Elaborate headstones find art even in death in New England | Story
PORTLAND, Maine — Ron Romano spends a lot of time wandering old cemeteries, studying old headstones.
It’s not that Romano is morbid, or a macabre morbid. Nor is he a dark goth, dressed all in black and sporting thick eyeliner.
Romano is just a Mainer who relishes two of his favorite things: history and the outdoors.
Since retiring just over a decade ago, the Portland native has spent countless hours scouring New England cemeteries for interesting headstones and the stories behind them. Fortunately for the public, Romano does not hesitate to share the information and the photos he unearths. His fourth book on the subject, “Curious Gravestones in Northern New England,” is due out this spring.
The new tome is a sequel to his 2020 work “Billboard Monuments of Maine,” which describes a rare type of group headstone memorializing multiple members of a family at once. For this book, he located and studied 38 such monuments in Maine.
The new book does the same for four more in Maine, four in New Hampshire and 27 in Vermont. He also found a headstone in Vermont shaped like a toilet seat — but that’s a whole different story, he said.
Now that spring is slowly spreading across Maine, we asked Romano for a list of five intriguing tombstones that readers could seek out for themselves.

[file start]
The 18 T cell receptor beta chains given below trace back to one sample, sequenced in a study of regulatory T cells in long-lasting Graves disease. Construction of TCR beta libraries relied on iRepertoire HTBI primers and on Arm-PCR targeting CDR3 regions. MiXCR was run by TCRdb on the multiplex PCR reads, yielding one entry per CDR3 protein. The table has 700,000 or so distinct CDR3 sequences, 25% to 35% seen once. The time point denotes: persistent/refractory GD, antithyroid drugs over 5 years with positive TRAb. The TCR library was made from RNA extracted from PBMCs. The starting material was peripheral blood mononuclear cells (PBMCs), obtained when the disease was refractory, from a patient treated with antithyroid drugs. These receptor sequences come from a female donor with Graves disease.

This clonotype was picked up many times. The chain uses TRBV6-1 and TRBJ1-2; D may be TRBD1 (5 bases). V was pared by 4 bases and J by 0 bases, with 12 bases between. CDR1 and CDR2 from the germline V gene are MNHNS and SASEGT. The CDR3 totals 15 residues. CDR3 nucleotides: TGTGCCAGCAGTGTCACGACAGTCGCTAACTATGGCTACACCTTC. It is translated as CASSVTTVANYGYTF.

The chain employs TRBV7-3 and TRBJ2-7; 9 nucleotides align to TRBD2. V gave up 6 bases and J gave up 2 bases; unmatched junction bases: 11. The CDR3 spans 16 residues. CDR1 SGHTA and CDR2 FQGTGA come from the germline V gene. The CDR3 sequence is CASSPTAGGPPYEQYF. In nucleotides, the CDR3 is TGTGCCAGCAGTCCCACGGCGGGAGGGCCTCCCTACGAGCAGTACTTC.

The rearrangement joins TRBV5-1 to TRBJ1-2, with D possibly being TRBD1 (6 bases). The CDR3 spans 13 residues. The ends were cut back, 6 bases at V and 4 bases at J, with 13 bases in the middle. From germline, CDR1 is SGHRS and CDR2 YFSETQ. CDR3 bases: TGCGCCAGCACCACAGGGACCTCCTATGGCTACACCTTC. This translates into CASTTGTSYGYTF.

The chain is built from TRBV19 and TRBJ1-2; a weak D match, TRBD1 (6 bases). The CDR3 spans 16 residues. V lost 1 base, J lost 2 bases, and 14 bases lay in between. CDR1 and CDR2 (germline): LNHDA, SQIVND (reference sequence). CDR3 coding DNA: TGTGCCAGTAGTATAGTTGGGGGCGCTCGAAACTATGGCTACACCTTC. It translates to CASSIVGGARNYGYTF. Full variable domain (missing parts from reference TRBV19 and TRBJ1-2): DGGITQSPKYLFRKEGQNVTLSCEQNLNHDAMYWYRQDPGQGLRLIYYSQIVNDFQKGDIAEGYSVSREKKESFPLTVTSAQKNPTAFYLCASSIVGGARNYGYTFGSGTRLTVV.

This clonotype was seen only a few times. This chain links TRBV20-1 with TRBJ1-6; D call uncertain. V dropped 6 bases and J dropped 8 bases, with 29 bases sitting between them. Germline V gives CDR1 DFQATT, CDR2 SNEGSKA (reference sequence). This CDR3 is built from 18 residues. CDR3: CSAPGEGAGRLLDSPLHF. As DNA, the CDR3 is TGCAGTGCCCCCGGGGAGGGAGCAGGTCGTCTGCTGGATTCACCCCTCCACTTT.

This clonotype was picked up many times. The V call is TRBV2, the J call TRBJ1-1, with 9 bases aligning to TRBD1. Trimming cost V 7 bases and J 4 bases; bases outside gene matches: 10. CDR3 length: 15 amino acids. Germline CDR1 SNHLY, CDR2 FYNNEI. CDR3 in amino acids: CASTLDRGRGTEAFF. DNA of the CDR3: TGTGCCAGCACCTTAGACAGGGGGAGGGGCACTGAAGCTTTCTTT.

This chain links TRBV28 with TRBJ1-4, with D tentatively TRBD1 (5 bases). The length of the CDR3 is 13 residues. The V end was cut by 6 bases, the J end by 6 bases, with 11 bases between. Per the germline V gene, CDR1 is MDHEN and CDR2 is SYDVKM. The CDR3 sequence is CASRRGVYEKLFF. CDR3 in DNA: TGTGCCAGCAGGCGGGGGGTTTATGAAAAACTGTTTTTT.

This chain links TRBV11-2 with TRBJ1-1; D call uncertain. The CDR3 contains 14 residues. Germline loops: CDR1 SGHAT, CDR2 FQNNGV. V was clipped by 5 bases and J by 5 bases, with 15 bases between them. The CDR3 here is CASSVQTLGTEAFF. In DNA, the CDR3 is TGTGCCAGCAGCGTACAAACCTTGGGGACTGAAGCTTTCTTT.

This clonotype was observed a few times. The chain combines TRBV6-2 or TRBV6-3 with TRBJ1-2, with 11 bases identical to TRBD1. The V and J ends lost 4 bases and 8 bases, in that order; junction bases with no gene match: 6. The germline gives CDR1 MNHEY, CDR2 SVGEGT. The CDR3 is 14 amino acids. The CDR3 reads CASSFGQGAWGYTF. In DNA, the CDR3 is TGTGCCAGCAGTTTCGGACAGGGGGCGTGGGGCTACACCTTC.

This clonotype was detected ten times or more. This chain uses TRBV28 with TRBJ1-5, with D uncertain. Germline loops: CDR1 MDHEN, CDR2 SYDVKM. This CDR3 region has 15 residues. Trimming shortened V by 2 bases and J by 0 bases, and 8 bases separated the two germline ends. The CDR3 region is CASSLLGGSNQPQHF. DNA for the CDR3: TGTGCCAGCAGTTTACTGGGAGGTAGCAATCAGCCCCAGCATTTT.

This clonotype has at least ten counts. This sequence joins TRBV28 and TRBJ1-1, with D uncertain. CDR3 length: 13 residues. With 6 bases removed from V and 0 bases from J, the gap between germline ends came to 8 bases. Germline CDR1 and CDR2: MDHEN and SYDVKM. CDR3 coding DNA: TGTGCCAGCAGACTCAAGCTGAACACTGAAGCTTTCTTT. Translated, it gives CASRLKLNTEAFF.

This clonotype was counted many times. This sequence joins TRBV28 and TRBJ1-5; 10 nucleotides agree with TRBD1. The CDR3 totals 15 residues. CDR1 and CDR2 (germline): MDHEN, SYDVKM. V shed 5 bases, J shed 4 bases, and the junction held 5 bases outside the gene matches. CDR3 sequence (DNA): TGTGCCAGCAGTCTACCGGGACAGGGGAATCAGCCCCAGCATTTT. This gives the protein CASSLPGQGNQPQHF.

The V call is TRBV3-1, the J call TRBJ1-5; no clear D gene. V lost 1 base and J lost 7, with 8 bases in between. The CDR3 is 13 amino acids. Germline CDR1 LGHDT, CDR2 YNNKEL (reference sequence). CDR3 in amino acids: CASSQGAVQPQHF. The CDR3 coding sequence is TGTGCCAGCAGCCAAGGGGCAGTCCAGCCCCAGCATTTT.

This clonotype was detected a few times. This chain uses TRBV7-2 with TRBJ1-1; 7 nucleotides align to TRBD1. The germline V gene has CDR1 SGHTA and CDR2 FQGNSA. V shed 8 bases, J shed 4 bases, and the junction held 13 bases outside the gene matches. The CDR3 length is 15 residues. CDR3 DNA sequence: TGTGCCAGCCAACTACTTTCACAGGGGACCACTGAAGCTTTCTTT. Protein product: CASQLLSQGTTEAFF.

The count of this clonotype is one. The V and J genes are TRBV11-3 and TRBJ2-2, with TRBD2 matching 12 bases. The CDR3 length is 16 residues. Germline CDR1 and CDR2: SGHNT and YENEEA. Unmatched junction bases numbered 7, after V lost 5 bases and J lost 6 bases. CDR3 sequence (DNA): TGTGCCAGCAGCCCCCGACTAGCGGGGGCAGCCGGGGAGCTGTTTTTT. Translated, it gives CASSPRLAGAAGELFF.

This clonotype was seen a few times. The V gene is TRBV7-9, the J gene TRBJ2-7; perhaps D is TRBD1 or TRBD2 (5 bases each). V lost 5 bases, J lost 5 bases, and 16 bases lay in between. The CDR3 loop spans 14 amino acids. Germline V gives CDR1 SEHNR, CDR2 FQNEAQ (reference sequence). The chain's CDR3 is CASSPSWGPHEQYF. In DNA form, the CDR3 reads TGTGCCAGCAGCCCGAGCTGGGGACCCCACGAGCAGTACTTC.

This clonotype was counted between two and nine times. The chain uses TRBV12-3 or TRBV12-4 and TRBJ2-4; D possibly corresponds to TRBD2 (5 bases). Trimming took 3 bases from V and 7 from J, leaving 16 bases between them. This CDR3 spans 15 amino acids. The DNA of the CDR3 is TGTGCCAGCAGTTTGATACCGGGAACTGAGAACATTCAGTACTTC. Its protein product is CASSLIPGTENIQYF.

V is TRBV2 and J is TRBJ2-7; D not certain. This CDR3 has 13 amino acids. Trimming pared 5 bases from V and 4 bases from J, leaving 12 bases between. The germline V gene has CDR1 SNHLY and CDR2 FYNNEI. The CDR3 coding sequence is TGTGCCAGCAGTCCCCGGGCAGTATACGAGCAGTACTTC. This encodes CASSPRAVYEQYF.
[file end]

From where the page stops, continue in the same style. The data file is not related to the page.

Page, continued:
“Asking me to choose five tombstones in Maine that I find most interesting is like asking a parent to choose their favorite child,” he said, “but there you go.”
Dr. Nathaniel Morrill, Portland
In his long travels across the state, Romano only ever found two headstones with images of coffins engraved on them. This example is in the Middle Range Pond Cemetery. The other is in Kennebunk.
“This marker is for Dr. Nathaniel Morrill, who died in 1807 at the age of 27 in Poland,” Romano said. “The coffin and other decorative features were carved by an accomplished headstone maker named Alpheus Cary, who worked for two or three years in the workshop of our region’s first stonemason, Bartlett Adams. [in Portland].”
The willow is a common symbol found on 19th century markers. The star and the letter “G” are probably Masonic symbols.
In addition to the jumble of symbols, the stone also has an interesting epitaph.
It reads: “By his sudden and melancholy death, occasioned by an unruly ox, his friends and acquaintance have been deprived of a worthy associate, and this town of a useful and respectable citizen.”
As the doctor was walking around in the afternoon, he came across a farmer who was bringing a huge ox to market, according to Romano’s research. The beast then broke free, attacked the doctor, impaled him and threw him in the air.
“The doctor’s back was broken and he only lived a few hours,” Romano said.
Lucy Ulmer, Rockland, Maine
This stone adorns the Tolman Cemetery on Lake Avenue.
In the late 19th century, tombstones were often decorated with skulls, crossbones, skulls, winged hourglasses, and other reminders of humanity’s fleeting time on earth.